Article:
Subjects and careers
Start with the obvious path between subjects and jobs – maths to mathematician, psychology to psychologist, law to lawyer. Next, try thinking more broadly. What connections can you make with your subject and areas of work? History for example, could lead to roles in museums and heritage, such as a curator or archivist.
What general skills do you need for your studies? For history, key skills include research, developing an argument, and presenting your ideas in clear and logical way. Such abilities could lead to careers in politics, law or journalism.
Finally, try to pinpoint what exactly you like about your favourite subjects and what parts of other subjects you enjoy. Is there a topic or project that really stands out?
Draw up a brief list and use this as a starting point to explore possible careers. You can find out about subjects linked to different jobs using this link icould.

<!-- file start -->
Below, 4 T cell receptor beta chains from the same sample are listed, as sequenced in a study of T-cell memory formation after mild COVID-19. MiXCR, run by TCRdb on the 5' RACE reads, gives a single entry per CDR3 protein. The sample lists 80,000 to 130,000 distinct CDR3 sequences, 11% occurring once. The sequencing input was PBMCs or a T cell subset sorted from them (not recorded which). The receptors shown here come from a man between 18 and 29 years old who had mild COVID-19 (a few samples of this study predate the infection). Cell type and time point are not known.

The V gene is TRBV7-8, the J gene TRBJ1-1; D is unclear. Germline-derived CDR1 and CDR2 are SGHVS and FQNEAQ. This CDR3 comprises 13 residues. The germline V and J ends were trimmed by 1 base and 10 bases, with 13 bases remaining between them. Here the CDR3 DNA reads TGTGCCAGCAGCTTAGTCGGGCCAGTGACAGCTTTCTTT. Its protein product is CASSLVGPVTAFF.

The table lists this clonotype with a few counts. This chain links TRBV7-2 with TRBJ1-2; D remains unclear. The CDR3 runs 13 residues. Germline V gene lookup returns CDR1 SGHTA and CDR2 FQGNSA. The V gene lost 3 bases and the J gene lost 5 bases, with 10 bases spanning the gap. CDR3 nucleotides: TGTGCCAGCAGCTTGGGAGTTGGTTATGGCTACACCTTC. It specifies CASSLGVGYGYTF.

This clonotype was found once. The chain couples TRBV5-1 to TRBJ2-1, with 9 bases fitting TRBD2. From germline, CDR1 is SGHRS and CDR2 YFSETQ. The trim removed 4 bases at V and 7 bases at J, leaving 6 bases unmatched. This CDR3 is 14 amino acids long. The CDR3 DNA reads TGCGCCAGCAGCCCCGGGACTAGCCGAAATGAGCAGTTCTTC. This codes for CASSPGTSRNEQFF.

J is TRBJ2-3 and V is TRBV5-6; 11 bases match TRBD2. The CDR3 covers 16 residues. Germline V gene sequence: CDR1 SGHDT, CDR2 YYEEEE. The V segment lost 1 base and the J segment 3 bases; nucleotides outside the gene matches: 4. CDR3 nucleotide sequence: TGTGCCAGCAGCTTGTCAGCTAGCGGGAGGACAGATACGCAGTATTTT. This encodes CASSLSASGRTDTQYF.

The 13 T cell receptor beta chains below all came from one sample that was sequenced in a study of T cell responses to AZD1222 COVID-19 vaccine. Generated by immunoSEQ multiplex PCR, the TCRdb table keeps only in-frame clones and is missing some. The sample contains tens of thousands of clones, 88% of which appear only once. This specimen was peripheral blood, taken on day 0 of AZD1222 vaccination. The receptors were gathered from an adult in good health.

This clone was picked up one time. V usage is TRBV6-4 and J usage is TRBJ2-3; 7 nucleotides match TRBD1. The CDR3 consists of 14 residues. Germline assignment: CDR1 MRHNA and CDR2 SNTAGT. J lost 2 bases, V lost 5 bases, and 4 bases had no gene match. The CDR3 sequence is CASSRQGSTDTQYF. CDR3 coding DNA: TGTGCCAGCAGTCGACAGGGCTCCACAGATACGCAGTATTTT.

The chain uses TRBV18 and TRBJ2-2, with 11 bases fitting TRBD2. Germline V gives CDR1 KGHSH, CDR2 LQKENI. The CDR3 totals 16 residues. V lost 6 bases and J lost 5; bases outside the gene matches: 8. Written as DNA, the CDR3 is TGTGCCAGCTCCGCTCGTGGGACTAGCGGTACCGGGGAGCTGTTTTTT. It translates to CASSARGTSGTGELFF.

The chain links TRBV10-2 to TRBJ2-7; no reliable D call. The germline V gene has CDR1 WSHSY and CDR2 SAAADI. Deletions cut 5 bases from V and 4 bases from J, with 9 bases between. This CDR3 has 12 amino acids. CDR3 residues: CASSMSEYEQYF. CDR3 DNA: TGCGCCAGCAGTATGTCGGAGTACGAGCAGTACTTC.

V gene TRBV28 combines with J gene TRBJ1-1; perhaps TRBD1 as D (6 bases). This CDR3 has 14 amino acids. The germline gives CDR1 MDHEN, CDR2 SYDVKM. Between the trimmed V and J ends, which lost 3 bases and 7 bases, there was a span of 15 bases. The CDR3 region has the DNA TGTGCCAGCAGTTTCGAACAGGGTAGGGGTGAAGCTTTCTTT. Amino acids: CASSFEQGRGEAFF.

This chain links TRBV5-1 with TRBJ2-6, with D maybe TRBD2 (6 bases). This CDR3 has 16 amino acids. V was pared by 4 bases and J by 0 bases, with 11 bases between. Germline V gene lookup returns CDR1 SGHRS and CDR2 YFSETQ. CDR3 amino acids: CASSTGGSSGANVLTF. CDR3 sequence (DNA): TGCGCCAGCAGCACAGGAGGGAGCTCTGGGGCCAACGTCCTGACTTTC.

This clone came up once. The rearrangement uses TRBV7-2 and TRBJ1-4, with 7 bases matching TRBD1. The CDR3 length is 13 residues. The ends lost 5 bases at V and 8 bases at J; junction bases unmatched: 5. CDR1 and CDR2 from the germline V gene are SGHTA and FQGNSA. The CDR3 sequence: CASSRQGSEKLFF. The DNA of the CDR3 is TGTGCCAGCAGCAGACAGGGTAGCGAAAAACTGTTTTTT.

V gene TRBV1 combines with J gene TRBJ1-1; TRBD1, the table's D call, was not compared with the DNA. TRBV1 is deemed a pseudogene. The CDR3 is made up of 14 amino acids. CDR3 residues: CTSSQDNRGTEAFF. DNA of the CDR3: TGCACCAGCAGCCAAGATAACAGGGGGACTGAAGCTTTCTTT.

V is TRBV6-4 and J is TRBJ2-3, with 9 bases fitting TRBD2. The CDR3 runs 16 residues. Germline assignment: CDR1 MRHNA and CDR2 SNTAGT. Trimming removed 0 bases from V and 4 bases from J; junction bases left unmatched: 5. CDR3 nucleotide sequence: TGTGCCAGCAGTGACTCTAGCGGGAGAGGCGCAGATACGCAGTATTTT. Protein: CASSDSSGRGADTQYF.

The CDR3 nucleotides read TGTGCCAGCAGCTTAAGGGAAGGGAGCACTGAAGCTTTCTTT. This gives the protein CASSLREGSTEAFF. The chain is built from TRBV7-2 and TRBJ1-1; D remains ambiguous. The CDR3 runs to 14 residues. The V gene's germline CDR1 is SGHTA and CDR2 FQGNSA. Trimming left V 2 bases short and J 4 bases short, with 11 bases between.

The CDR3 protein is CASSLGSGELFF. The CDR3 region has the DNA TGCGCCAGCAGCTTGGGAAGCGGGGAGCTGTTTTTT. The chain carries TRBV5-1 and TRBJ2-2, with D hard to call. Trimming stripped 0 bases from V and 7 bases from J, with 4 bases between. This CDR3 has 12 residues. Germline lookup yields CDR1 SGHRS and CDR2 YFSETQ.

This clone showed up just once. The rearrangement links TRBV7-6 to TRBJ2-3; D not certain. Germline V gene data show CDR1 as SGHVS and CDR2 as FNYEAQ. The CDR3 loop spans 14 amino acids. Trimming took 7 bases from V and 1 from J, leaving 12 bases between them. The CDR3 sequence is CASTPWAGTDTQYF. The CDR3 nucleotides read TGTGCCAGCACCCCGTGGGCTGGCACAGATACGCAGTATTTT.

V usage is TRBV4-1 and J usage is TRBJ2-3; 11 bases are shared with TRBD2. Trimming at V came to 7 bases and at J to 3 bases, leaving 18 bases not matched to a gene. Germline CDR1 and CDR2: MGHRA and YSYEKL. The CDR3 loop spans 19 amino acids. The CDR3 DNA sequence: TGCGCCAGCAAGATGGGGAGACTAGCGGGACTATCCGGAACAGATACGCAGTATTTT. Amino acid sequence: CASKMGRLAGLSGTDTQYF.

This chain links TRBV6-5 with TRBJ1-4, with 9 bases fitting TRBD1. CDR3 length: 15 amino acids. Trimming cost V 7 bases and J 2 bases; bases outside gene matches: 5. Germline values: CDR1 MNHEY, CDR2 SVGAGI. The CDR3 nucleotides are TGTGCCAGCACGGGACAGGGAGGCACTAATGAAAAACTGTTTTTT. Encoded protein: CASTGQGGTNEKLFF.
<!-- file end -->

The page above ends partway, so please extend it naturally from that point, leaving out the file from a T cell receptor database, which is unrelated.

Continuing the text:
Create a me map
You can now organise the information about you by creating a 'me map'. Take a blank sheet of paper and jot down all the the things you know about yourself. You may want to divide the page into columns, create a mind map or a spider diagram, draw pictures or make a collage – just choose a format that suits you. You could even create a board on Pinterest or make a digital scrapbook. Include anything that appeals to you such as school subjects, hobbies or interests, issues, TV programmes, companies\organisations, products, and people you admire. You could include your character traits – what are your top qualities? What makes you – YOU?!
Start to look for patterns and themes. What connections are there between the items on your map? Does anything spark ideas? Can you see any links with possible job areas? Think about next steps. Is there a particular job type you can research? Continue to add your Me Map, or after a period of time create a new one. Repeat the steps above and see where your ideas lead…
Research and compare your ideas
- How do your interests, personality, skills and strengths fit?
- What are the pros and cons of this type of job?
- What does the job really involve?
- What skills and qualifications are employers looking for?
- Is it likely that you can achieve the entry requirements?
- Do you need further study or training for this type of work?
- How much would you be paid?